Microsoft recently launched a program for “moving the world off Internet Explorer 6” called the Internet Explorer 6 Countdown, aptly at IE6Countdown.com. For some of you reading this, hearing about this may be somewhat amusing, for others, you may not know why Microsoft would want this to happen. I will try to address the reasons for upgrading your browser here, and why many – including myself – want IE6 to go away!
A Lot Has Happened In A Decade
IE6 was launched on August 27, 2001. A lot has happened in the area Web technology since then. Web programming standards have changed, with an emphasis towards heavy use of cascading style sheets (CSS) to position content on a Web page, when previously HTML tables were used. This has made Web code “lighter” in it’s physical file size, as well as ease of maintenance. As IE6 itself has not changed, many newer Web pages may display differently, or not display at all. This forces Web designers and developers to add functionality and code to display specific code on IE6 that is different than on other browsers, which only adds to future maintenance.
As well, other browsers have entered the marketplace, including Mozilla Firefox, Google Chrome and Opera. These browsers have been designed to render newer Web standards properly, though each has its own nuances. Not to mention newer features to the browsers, such as tabbed browsing and subscribing to RSS feeds. One feature of these other browsers is in their ability to “self-update” and apply incremental changes to the browser software, and prompt the user to download completely new versions of the browser. IE6 does not do this. Windows Update will prompt a PC user to install a new browser version or incremental browser update, but the user can opt not to install them. In some cases, a user may not even have the option – these tend to be corporate users, who centrally control what updates are made on a corporate computer.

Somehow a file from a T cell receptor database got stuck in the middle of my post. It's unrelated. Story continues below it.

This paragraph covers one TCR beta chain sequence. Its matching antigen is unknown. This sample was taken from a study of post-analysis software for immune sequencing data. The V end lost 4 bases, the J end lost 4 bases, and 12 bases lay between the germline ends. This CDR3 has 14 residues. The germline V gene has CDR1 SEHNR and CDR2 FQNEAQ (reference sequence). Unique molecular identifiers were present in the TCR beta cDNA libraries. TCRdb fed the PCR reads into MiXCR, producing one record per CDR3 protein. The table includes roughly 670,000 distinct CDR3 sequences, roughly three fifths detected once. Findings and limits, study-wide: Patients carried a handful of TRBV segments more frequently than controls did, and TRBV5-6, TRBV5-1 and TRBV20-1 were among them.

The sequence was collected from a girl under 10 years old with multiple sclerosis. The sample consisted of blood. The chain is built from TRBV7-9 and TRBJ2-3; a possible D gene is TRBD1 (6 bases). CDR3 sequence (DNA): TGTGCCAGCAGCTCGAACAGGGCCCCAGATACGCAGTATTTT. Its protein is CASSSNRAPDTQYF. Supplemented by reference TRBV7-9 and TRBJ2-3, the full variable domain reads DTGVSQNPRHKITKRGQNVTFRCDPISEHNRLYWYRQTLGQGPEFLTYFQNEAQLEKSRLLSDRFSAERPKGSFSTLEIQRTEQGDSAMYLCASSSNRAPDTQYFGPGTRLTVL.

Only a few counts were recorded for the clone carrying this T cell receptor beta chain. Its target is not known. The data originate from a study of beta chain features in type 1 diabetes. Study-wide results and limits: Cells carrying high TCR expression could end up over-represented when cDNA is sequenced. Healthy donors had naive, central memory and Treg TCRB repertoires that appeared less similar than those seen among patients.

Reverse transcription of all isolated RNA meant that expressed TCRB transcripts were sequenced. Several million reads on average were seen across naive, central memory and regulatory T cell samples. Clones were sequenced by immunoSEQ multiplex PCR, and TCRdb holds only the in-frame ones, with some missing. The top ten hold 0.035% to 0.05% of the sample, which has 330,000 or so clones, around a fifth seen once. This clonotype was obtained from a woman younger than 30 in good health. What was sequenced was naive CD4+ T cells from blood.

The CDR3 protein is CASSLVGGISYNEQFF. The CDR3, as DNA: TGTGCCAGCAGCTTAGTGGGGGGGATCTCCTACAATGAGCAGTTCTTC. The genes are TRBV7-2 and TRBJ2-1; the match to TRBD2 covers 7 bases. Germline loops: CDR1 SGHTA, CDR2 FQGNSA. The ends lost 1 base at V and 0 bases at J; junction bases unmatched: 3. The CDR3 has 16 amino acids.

Another reason why corporate users may not use the latest browsers is due to some corporate Web applications requiring IE6 to run. Many of these apps may not have a business need to change, thus corporate IT staff have made no efforts to upgrade the browsers. Only newer versions of Windows have come with newer versions of the browser, and hopefully by then these apps have changed for the newer versions.
So Why A Campaign?
Microsoft relied on people to upgrade the browsers themselves, and in many cases the browser never updated or upgraded. Also, IE6 was viewed as slow and unfriendly, which attributed to a migration away from them. People may use IE6 on occasion – for certain Web apps that required it – but would use Firefox or another browser as their primary browser. Thus not only did IE6 lose market share, IE browsers overall lost market share. So why not a marketing campaign to bring attention to the browser already installed on your PC?
Where the idea of a campaign around a countdown to IE6 going away is interesting, it’s just that – clever marketing. If you look at the chart on the IE6 countdown Web site, the country with the largest use if IE6 is China, which raises all sorts of questions around piracy as well as their ability to even get access to the newer browsers.
As someone who build Web sites, I have IE6 installed on a computer I use, and this is namely for testing my Web sites. My primary browser is Firefox 3, and I also use Google Chrome on occasion, both for Web browsing and testing Web sites. I agree the world would be a better place without IE6. Unfortunately I don’t think this campaign will make it go away completely.
I once had an idea about how to rid the world of IE6 – rather than have a marketing campaign, hold a contest for someone to write a virus or malware which would replace a version of IE6 with a newer version of IE. Though ethics heavily come into play, it would certainly be more effective!
What do you think of this campaign? Do you still use IE6? I welcome your thoughts and reasons in the comments of this post.Build • Technology • Web Design • Web Development • (6) Comments • Permalink
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